The public Mass also was celebrated on a weekend when protests continued to erupt in cities across the country following the May 25 death of George Floyd, an African American man, after a white Minneapolis police officer knelt on his neck during an arrest. A now widely circulated video shows Floyd repeatedly saying, “I can’t breathe,” and he appears to lose consciousness or die. He was later declared dead at the hospital.

During the prayers of the faithful, Gregory said, “Let us also pray for peace in our nation, for compassion and understanding, for reconciliation among races, among peoples. Let this nation live out its call to unity and peace.”

Gregory, the first African American Catholic archbishop of Washington, has often spoken out against the evil of racism, and later that day he issued a statement on Floyd’s death. “This incident reveals the virus of racism among us once again even as we continue to cope with the coronavirus pandemic,” he said.

“In astonishment, we are seeing the reactions of people across the United States as they express feelings of frustration, hurt and anger in their cry for justice” for Floyd, he said.

“This moment calls us to be the church of hope that Jesus Christ created us to be in a world full of pain and despair. … We pray for a new Pentecost: a renewal of love, justice and truth in our hearts,” Gregory said.

During the Pentecost Mass at Our Lady of the Wayside Church, a prayer also was offered for all those who are suffering from the coronavirus, for their caregivers and for medical workers.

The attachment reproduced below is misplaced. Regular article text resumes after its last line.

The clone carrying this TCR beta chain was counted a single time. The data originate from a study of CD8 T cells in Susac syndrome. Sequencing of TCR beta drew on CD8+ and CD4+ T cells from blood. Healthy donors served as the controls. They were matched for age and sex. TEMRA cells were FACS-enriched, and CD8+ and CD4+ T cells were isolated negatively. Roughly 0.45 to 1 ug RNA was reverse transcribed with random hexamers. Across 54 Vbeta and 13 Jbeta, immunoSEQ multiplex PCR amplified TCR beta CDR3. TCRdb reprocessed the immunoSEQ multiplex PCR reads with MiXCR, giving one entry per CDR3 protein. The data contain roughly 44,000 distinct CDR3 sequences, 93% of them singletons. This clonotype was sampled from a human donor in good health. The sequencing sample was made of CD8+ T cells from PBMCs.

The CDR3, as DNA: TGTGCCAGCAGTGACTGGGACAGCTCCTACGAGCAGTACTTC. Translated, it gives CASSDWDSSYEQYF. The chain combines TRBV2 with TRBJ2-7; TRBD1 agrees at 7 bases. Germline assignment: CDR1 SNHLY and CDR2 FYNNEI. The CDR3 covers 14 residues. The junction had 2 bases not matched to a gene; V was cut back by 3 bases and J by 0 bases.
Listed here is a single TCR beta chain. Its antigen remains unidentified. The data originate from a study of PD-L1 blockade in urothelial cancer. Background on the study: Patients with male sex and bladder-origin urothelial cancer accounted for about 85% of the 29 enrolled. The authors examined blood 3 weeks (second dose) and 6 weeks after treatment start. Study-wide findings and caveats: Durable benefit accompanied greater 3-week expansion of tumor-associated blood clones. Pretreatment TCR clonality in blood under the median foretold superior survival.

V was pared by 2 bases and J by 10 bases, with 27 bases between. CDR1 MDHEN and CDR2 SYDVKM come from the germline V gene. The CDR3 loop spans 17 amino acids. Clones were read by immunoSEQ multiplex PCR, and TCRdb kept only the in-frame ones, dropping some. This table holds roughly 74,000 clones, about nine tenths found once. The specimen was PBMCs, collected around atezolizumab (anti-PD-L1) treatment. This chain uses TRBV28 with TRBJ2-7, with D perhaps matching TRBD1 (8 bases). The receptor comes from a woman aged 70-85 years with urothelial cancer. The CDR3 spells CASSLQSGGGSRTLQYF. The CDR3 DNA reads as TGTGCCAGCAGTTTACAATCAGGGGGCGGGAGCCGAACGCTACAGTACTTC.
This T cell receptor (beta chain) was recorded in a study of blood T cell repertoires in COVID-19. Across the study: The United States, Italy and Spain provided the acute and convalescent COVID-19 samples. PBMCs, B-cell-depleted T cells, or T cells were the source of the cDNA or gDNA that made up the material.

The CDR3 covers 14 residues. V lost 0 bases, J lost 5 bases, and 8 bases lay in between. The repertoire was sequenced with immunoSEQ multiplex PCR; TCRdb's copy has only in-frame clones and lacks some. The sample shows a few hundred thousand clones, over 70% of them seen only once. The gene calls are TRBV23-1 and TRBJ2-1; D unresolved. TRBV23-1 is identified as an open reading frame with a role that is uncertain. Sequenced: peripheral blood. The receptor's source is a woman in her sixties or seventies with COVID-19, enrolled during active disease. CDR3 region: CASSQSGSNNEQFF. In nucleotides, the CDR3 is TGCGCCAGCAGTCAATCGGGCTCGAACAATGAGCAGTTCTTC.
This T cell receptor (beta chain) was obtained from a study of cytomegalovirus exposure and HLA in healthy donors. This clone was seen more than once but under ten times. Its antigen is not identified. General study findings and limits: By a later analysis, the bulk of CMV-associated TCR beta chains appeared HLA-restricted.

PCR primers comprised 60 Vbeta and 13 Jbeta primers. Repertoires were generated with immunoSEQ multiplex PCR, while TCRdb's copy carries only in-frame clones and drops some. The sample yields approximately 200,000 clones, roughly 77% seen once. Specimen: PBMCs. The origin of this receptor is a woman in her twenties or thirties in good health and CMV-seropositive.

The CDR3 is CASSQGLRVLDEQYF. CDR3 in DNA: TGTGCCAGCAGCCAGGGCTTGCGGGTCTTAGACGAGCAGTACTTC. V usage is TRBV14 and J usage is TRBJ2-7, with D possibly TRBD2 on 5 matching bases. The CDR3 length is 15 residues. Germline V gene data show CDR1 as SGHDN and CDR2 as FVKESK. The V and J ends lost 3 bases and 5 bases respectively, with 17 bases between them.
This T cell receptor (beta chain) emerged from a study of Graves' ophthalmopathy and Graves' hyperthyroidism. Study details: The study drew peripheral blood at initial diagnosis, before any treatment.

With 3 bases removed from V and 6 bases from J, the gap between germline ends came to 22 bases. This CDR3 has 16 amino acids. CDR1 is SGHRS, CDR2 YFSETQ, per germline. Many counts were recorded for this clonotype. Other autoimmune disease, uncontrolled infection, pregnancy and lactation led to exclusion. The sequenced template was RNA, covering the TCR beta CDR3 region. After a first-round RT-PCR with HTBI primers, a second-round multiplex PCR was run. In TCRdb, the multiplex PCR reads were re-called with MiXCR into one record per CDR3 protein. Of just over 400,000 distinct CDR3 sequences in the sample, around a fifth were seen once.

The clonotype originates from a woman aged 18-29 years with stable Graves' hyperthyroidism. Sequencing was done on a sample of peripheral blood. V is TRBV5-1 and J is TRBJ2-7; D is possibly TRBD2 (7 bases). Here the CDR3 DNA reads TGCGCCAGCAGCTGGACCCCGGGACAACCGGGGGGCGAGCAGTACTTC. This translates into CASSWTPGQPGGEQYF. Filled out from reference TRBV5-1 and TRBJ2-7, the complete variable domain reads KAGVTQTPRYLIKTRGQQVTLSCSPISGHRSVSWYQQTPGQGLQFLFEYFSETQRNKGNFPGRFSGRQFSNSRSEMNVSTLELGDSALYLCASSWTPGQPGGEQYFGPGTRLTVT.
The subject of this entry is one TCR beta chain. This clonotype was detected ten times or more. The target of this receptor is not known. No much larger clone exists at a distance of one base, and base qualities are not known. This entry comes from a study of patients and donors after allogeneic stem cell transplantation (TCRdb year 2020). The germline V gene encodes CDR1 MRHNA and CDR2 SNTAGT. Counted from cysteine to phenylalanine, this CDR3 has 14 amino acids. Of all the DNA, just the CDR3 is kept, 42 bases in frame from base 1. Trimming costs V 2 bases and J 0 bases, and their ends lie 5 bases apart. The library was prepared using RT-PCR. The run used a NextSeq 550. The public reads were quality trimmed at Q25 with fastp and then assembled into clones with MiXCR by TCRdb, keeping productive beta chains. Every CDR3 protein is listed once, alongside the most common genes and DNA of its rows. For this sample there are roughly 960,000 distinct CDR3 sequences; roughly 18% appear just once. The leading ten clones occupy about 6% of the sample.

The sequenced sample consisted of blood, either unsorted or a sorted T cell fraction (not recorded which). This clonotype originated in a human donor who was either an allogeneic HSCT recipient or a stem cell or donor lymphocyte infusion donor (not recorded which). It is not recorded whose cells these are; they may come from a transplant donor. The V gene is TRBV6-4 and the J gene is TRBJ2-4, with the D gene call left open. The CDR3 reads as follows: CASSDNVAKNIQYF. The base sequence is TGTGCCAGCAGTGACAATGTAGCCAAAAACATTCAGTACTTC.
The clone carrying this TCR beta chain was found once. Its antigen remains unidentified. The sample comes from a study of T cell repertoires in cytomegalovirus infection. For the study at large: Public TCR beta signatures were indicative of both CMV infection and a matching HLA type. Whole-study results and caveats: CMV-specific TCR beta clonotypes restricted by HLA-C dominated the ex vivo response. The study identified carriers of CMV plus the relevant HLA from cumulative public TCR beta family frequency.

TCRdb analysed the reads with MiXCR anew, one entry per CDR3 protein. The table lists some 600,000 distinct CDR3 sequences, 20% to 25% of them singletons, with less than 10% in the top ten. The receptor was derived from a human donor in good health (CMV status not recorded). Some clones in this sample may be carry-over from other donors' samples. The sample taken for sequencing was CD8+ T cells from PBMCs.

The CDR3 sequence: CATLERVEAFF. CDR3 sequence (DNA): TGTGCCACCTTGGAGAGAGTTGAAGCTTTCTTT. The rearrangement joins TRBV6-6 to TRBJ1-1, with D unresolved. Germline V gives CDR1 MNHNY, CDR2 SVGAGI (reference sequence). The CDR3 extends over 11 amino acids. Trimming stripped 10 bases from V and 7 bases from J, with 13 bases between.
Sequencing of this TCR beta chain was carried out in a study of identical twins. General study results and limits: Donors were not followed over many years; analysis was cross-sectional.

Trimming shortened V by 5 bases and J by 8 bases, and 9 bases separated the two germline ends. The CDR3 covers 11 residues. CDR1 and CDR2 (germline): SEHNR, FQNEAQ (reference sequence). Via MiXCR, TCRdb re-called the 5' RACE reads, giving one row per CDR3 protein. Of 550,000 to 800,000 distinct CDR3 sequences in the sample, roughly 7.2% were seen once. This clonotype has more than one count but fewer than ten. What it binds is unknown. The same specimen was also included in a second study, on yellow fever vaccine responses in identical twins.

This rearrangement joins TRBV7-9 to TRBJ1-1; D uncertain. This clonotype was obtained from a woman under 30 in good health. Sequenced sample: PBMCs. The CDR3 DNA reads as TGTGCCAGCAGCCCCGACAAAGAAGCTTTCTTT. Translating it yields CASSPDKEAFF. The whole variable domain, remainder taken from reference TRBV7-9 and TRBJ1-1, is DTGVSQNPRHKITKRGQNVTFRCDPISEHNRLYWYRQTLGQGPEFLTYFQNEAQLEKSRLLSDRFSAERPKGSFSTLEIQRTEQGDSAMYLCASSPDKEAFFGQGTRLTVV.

In his homily, Gregory noted how on the first Pentecost, the Holy Spirit empowered the apostles to share the story of Christ with people of many different cultures, who were able to hear them speaking in their own language.

The archbishop said through the gift of the Holy Spirit, the church was established “to be a welcoming place for all peoples and cultures and in all ages. Pentecost is the festival of the church’s diversity and universality.”

“Pentecost,” he added, “is the celebration of the church’s birth and our designation as a community that may be quite diverse in our backgrounds and heritages but always one in our faith and through our worship.”

Gregory also noted Pentecost “asks the church to do far more than simply respect or acknowledge cultural differences.”

“Pentecost is also the challenge that we all accept to become even more perfectly the church that speaks to the heart of humanity in such a way that the miracle of understanding, acceptance and respect occurs anew in each moment of our history and in every land and nation,” he said.

In adhering to the archdiocese’s recommended safety guidelines, no collection was taken up at Our Lady of the Wayside Church. All parishes will be placing baskets or other receptacles near church entrances where people can leave donations, or they can give online.

The Mass also did not include words inviting people to share the sign of peace, and during Communion, people lined up single file at a social distance, and received the Eucharist in their hands. Hymnals were removed from the pews, and parish bulletins were not handed out.

Before Mass, Renee and Windell Price reflected on what it means to finally return to the country church.

“It is just everything to me. … It’s home,” Renee, who was a lector at the Pentecost Mass, told the Catholic Standard.

The parish “helps me keep my faith. … It’s great to come back, that I can get Communion (again),” said Windell.

Zimmermann is editor of the Catholic Standard, newspaper of the Archdiocese of Washington.